August 25, 2020 — LEXINGTON, Ky.–(BUSINESS WIRE)–Evansville, Ind.-based MetroNet today announced the completion of its citywide, 100% fiber-optic network in Lexington, Ky., earning Lexington, with a population of 325,000, the title of largest Gigabit City in the U.S. For the last 2.5 years, MetroNet has been hard at work laying 4.4 million feet of fiber in neighborhoods across the city. Already, tens of thousands of Lexington-area residents and businesses have signed up for MetroNet service, enjoying access to Kentucky’s fastest internet service provider1.
Former Mayor Jim Gray set a visionary goal to make Lexington a Gigabit City in 2017, and MetroNet answered that call with a proposal to invest up to $100M to make Lexington the largest Gigabit City in the country, bringing ultrafast internet, television, and telephone services to residents and businesses via fiber cables. The following year, Gray and MetroNet executives officially cut the ribbon to activate Lexington, marking the official start of services and the opening of MetroNet’s retail storefront.
Upon her election, Mayor Linda Gorton embraced MetroNet’s investment, saying in her inaugural speech that fiber was a key part of her economic-development vision to become a technological hub and to help Lexington companies grow.
“A citywide fiber network gives Lexington a competitive advantage, as we work to attract and grow jobs,” Gorton said. “MetroNet’s enormous investment in our City is an investment in a brighter future for our citizens.”
MetroNet now serves tens of thousands of residential and business customers in Lexington, and has expanded construction to neighboring communities in Nicholasville, Versailles, and further south to Richmond.
“The cooperation of the City of Lexington and council members was a critical component for success as we built out a complex fiber network in the area. In addition to the vision and support of both mayors Gray and Gorton, Aldona Valicenti, Chief Information Officer for the City of Lexington, and Scott Shapiro, former Chief Innovation Officer for the City of Lexington, are owed recognition for their leadership in bringing this vision to life,” stated John Cinelli, President of MetroNet. “We could not be happier to have a home in such a vibrant, growing city, and we are thrilled to mark this occasion and complete construction for residents and businesses to enjoy fast, reliable fiber-optic internet, phone and TV services. Our work does not stop here; we will still be actively involved in laying more fiber in the community as the City of Lexington continues to grow and develop.”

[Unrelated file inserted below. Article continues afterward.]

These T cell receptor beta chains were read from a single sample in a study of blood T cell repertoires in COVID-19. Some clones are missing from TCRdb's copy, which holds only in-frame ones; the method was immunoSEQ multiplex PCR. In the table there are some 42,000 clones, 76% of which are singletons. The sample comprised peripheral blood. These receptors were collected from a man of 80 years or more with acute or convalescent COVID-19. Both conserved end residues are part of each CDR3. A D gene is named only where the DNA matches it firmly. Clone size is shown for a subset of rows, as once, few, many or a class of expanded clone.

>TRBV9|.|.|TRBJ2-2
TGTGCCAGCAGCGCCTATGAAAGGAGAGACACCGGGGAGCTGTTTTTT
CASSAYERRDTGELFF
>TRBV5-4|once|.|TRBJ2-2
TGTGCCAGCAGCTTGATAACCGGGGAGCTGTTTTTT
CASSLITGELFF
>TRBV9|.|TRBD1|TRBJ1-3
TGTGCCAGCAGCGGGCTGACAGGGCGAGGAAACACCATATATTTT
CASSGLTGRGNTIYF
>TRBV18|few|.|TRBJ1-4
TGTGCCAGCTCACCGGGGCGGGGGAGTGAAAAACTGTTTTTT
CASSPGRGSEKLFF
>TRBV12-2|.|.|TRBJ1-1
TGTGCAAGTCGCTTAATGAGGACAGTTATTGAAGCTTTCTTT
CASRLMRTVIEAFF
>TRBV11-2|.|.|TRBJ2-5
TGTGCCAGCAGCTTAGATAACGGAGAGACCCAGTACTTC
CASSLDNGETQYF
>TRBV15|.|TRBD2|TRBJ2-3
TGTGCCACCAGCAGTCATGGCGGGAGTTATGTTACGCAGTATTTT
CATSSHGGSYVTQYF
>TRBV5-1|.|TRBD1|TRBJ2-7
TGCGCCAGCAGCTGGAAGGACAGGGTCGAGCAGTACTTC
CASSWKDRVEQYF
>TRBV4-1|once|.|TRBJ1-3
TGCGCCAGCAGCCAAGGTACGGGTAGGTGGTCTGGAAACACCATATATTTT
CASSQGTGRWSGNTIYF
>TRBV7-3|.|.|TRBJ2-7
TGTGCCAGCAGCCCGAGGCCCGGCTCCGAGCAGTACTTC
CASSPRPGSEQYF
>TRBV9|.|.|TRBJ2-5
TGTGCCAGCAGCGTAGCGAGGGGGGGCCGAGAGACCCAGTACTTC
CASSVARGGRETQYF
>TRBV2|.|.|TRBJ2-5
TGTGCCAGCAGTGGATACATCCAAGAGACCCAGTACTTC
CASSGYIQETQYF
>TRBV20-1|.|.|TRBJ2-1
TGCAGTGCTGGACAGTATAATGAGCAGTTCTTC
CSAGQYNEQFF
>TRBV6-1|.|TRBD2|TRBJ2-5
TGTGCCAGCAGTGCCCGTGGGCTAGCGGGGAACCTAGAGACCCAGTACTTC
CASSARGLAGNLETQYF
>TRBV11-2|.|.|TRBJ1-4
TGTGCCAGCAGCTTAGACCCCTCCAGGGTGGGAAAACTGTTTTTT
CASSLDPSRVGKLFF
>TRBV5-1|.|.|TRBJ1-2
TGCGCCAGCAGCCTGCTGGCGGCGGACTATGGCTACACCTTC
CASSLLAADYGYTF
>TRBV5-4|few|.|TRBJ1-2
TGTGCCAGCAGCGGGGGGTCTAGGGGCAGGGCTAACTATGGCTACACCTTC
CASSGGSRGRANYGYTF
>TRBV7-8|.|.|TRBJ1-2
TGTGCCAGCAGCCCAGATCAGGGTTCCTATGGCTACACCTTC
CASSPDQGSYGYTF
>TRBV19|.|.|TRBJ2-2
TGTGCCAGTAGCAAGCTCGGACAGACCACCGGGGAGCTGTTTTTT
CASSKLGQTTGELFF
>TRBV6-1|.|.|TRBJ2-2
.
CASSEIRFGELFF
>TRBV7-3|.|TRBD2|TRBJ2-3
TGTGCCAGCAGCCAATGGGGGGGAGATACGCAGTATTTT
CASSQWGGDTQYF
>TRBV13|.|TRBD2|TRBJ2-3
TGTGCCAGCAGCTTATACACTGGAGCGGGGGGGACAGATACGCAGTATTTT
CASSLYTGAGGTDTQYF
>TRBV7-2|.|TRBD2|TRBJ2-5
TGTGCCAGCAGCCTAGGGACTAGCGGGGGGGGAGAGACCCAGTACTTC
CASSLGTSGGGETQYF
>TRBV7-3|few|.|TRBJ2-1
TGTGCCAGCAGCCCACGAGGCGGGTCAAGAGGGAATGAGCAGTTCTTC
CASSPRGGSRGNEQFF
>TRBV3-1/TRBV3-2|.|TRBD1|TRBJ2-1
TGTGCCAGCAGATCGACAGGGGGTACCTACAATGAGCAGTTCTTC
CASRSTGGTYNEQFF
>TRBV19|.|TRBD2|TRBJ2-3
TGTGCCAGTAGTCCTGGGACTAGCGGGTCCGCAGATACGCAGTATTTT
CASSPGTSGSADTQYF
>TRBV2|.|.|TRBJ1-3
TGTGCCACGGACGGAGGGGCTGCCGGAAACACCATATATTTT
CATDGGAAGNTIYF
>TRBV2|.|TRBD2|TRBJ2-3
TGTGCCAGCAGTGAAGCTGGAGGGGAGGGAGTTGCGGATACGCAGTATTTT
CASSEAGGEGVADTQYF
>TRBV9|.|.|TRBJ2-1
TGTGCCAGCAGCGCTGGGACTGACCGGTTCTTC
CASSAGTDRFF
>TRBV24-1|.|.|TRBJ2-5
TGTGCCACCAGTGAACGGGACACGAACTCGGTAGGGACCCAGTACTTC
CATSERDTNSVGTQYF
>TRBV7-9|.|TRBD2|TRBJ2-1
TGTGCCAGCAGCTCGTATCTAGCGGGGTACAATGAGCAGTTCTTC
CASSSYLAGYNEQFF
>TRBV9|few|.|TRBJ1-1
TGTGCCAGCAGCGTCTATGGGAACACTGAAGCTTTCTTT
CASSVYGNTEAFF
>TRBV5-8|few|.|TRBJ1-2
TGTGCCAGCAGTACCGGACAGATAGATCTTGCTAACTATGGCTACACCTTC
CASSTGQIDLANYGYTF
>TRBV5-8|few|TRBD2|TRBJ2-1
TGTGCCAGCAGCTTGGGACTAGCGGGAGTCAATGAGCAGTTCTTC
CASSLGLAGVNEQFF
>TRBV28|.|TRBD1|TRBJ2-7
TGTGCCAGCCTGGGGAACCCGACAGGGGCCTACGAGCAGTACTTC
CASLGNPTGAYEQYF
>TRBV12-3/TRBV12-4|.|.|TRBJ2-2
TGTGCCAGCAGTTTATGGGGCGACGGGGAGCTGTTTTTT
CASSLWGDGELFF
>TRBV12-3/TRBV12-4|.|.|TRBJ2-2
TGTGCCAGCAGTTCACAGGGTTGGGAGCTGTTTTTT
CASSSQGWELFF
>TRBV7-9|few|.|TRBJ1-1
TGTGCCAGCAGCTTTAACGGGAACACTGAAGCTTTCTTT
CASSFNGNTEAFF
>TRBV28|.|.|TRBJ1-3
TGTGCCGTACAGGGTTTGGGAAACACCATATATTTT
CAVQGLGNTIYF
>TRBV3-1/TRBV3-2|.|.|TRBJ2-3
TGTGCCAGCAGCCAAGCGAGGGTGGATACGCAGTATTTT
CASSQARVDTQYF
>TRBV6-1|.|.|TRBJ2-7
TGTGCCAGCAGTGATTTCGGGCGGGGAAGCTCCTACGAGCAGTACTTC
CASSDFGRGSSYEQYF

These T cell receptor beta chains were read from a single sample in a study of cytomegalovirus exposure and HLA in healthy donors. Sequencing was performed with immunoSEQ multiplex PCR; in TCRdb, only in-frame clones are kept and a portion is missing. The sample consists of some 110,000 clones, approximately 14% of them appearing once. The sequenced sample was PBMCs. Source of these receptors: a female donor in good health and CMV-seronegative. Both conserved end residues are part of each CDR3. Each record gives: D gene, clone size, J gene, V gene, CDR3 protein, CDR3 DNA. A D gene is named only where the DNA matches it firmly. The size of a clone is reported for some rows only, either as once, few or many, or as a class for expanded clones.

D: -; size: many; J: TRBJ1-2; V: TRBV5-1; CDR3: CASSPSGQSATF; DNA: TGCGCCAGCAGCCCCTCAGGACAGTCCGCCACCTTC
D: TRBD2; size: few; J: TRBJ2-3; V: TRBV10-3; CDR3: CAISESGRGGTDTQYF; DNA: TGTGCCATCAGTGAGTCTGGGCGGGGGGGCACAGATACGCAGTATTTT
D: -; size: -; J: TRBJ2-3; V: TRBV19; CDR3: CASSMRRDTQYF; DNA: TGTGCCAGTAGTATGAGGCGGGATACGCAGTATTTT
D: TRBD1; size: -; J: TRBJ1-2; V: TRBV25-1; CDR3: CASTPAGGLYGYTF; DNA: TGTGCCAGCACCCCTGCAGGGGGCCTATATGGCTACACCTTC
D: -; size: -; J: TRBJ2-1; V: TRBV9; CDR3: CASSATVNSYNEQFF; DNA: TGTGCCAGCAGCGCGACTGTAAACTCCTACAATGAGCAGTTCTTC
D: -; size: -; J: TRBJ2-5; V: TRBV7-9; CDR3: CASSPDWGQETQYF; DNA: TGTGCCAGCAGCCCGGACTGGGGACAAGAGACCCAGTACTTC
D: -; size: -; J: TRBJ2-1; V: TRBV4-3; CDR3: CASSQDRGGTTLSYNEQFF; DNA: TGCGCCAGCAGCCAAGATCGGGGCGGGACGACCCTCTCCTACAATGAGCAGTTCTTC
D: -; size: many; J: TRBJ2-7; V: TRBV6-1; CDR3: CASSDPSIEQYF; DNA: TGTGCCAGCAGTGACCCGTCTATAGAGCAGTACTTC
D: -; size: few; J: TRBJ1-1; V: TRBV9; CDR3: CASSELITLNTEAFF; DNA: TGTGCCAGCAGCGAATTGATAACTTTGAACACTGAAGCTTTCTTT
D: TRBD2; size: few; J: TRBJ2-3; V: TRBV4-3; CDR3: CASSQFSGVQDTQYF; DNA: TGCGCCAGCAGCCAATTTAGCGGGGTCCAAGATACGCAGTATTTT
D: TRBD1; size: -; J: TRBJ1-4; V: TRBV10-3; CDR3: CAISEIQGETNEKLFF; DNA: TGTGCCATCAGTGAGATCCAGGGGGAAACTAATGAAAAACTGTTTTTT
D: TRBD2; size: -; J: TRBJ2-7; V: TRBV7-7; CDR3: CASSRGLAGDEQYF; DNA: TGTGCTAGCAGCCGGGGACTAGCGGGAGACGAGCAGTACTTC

Though nearly all of MetroNet’s construction work is finished in Lexington, it will remain actively at work as the city continues to grow and develop, extending its fiber network in new neighborhoods as they arise. MetroNet also maintains a permanent residence at its storefront on West Tiverton Way, and currently employs more than 90 Lexington-based associates in departments such as sales, marketing, and customer service for current and prospective customers. MetroNet is also actively involved in the community through the Metro C.A.T.S. program, a collaboration with the City of Lexington, the University of Kentucky, and Lexington Traditional Magnet School, providing gigabit internet service, computers and technology classes for kids at the Charles Young Community Center in Lexington’s East End neighborhood.
Lexington’s status as a Gigabit City is based on the widespread access to its network. A growing number of cities have patches of fiber-optic cable that deliver gigabit internet speeds to select neighborhoods within a city. But Gigabit Cities are defined as having fiber-optic cables throughout a city, making gigabit internet access available to all and helping to close the digital divide. Chattanooga was the first to achieve this status, followed by Lafayette, La., and other smaller cities. Lexington, with a population that is twice Chattanooga, is the largest U.S. city with a complete fiber-optic network offering gigabit speeds to residents and businesses.